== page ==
There are more than 20 million businesses registered in America, but only 17,000 are what the Department of Labor calls “large” businesses.
So forget about the giant brands like Microsoft, GM and Nike. Let’s look at the entrepreneurial start-ups that forge ahead, even when the economy is down. And let’s look at how you can differentiate yourself from the millions of small businesses that don’t succeed.
The single biggest challenge is that most businesses are started by technicians with marketable skills of some sort, rather than managers. (Think about all the painters, lawyers, programmers and copywriters who hang up a shingle.) These technicians make the fatal assumption that because they understand the technical work of a business, they understand the business itself. And that’s just not true.
That’s the crux of The E Myth, by Michael Gerber. If you have a business, or are planning to go into business of any kind, buy that book and refer to it constantly.
Architects are a good example. Just because you can design great buildings doesn’t mean you can run a great architecture firm. Talent, by itself, isn’t a differentiator.
You see it in professional spin-offs all the time… Two or three key architects in an established firm leave with a few clients, just knowing they can do it better on their own. But they start a company that’s cut from the exact same cloth as the last place they worked. They use the same accounting software, the same processes, the same fee structure, and even the same spiel in their pitches. The only thing that’s changed is the location and the letterhead.
So why are they surprised when they run into the same challenges and problems that their former firm experienced? All they have is a me-too firm based on a fundamentally flawed model of other me-too firms.
No matter what line of work you’re in, a great way to differentiate yourself is to adopt a business model that doesn’t fit the conventional mold of your industry. Here are a few examples from big business:
• Herb Kelleher started Southwest airlines with an idea on a napkin… discard the industry’s old hub-and-spoke model and discount fares dramatically.
• Ray Kroc threw out the conventions of the restaurant business and introduced assembly line production at McDonalds.
• Jeff Bezos, founder of Amazon.com, started selling books out of his garage, proved all the naysayers wrong and built the world’s largest on-line retailer.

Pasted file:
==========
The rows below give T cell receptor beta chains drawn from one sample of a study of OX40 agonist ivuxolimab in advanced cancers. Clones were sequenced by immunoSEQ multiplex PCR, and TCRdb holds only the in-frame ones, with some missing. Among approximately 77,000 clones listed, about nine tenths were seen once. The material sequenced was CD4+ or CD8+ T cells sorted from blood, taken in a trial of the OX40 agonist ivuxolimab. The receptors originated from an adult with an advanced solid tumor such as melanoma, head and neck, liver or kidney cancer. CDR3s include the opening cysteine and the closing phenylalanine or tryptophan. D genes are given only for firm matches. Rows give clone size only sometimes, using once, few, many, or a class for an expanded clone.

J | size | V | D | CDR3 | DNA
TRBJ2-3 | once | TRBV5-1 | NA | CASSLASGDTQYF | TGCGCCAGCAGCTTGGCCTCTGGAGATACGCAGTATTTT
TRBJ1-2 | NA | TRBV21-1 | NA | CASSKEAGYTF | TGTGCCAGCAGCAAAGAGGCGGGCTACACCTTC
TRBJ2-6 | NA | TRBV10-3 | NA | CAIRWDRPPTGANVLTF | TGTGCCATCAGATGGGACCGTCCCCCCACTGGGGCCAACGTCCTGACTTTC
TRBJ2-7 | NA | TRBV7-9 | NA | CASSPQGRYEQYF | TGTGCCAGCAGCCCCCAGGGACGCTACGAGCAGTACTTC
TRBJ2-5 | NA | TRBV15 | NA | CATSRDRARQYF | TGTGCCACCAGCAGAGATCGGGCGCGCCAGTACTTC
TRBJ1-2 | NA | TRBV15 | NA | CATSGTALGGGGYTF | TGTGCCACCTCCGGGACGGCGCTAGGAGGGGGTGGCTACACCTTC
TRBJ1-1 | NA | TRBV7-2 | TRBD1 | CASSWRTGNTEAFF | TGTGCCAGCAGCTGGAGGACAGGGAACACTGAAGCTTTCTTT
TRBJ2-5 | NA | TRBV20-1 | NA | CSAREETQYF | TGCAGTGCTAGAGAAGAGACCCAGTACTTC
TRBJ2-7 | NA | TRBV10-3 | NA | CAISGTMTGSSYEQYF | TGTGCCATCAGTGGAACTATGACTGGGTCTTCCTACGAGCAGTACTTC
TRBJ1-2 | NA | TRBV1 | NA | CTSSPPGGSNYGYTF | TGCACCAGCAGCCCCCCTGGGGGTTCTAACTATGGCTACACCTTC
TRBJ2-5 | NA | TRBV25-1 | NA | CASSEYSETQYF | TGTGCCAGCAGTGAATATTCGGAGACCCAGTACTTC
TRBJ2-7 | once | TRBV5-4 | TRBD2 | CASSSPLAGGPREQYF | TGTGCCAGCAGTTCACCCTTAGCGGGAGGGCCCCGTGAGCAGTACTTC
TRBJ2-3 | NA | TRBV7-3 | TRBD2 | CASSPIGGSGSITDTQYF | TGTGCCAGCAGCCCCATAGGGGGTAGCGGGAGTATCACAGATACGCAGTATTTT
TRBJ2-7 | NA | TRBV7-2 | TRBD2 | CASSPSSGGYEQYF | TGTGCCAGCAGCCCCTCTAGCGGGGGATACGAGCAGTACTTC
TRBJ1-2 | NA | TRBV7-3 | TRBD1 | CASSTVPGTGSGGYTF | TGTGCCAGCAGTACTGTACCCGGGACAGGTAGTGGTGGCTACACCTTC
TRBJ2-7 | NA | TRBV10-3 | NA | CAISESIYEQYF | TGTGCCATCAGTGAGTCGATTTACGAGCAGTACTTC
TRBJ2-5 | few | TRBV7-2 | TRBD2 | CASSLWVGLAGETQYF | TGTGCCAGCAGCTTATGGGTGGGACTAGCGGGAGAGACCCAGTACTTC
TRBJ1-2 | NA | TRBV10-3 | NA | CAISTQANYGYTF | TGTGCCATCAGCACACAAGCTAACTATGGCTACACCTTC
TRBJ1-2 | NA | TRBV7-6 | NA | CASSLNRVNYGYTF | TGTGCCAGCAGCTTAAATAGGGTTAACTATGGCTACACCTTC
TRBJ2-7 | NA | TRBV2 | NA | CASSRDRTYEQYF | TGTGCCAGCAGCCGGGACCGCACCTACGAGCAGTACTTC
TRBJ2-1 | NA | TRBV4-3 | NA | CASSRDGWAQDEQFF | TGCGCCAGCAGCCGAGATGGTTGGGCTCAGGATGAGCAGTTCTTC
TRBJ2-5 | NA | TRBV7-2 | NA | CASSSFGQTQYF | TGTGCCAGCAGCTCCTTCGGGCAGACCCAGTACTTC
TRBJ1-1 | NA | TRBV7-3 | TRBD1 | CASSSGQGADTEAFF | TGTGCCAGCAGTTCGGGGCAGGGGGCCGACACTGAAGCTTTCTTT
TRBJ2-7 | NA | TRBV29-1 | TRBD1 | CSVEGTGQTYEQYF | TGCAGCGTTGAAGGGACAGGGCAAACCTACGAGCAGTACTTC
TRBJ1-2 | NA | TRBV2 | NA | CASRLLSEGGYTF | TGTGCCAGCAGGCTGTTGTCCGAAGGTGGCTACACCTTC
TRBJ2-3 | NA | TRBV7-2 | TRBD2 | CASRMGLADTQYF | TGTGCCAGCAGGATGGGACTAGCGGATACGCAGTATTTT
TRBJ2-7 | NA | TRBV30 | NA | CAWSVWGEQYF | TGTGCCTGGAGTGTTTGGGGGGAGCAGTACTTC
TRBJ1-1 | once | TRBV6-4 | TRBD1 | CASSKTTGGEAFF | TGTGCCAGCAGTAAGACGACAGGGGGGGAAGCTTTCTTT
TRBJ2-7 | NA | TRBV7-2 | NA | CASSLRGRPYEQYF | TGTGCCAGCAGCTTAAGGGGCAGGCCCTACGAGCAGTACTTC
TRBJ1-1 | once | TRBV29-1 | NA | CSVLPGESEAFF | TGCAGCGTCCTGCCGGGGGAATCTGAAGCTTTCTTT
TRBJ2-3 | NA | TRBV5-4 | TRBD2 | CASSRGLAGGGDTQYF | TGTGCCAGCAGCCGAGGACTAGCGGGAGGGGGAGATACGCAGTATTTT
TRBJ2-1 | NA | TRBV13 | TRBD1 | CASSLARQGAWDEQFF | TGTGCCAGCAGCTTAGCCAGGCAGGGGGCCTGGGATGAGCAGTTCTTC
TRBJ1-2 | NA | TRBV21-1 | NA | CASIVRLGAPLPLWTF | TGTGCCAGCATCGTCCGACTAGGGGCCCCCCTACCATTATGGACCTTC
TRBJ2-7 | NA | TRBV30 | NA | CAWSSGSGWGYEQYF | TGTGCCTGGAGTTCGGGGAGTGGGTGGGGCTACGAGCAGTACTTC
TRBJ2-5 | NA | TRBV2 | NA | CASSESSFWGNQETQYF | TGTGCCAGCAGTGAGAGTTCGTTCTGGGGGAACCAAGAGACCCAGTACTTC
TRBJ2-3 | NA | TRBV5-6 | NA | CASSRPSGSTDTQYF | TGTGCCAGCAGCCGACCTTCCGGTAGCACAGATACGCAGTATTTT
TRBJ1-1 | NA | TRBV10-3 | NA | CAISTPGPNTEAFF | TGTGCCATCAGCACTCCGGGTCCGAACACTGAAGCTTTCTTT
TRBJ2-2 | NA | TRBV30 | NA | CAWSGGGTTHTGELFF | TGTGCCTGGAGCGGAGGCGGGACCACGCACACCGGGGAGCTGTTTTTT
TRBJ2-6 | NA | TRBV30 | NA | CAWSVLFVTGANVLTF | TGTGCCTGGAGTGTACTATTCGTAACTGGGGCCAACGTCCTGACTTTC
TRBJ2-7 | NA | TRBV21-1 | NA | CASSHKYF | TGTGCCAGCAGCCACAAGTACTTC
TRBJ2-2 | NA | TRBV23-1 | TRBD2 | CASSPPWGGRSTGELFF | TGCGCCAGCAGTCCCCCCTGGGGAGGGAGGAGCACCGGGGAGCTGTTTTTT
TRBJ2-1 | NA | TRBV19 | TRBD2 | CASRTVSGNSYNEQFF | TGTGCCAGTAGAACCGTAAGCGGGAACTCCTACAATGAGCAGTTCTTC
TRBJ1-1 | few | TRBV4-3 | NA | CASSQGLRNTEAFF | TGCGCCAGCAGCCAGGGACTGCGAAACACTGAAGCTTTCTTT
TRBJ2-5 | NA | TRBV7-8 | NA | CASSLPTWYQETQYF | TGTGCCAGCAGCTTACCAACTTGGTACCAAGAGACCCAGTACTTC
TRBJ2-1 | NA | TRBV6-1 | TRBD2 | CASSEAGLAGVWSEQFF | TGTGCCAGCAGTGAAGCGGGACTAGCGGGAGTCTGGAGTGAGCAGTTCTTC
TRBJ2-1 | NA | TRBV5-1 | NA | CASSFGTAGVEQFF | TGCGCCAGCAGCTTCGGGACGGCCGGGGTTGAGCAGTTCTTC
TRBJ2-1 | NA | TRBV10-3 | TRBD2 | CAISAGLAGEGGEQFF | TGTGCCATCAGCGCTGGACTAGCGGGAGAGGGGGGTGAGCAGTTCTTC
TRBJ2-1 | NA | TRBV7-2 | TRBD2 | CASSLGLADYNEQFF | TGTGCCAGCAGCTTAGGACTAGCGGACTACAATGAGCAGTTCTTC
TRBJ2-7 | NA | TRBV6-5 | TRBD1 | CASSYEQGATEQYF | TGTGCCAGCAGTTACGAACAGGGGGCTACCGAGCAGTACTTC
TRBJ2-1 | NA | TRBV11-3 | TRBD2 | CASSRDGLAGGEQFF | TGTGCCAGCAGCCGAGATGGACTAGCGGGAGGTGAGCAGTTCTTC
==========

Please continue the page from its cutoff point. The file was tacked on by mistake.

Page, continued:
Those companies were built on a proprietary system of doing business that differentiated them from the competition. For Ray Kroc it wasn’t the hamburgers, it was how the hamburgers were made. It’s what Gerber refers to as a business format franchise.
If you’re Joe The Plumber and you want to build a plumbing empire, you have to do a lot more than just fix pipes. You also have to wear the strategist’s hat, the manager’s hat and the entrepreneur’s hat. If that’s not possible, then hire someone to do that thinking and planning with you. Not for you.
Here’s inspiring example I’m sure you haven’t heard of:
In 1985 Scott Campbell graduated from Veterinary School and bought a small animal clinic in Portland, Oregon. But instead of spending all his time treating fleas and ticks, he started working on the business. He devised a long-term strategy. He built new business systems and installed computers. He devised new policies. He hired BNResearch to track customer satisfaction. In order to provide a better level of care for pets, he did everything Gerber recommends in The E Myth.
Campbell’s company, Medical Management Inc, (MMI), took off. When it sold to Mars, Inc. last year there were over 500 Banfield Pet Hospitals worldwide, each doing approximately $2.5 million a year. I’m quite sure that makes Scott Cambell the wealthiest veterinarian in history.
The point is, if you want your business to pay off, do something different! Being good isn’t enough. You also have to be good in different ways. You can’t differentiate yourself if there’s nothing different about the way you’re doing business.
Thirty years ago you could differentiate your business simply by doing better advertising than the competition. But that’s not enough anymore. You also need something genuinely, substantially better to put in your ads. Microsoft’s spending $300 million to advertise Vista. Think it’ll help?
It’s tough to be different, especially for a service business. But that’s actually good news! If it were easy, all your competitors would be unique and exciting, and you wouldn’t stand a chance. The fact is, you don’t have to do everything well in order to succeed. You just need to do some things differently and some things well. As Gerber puts it, you need to work ON the business as much as you work IN the business.
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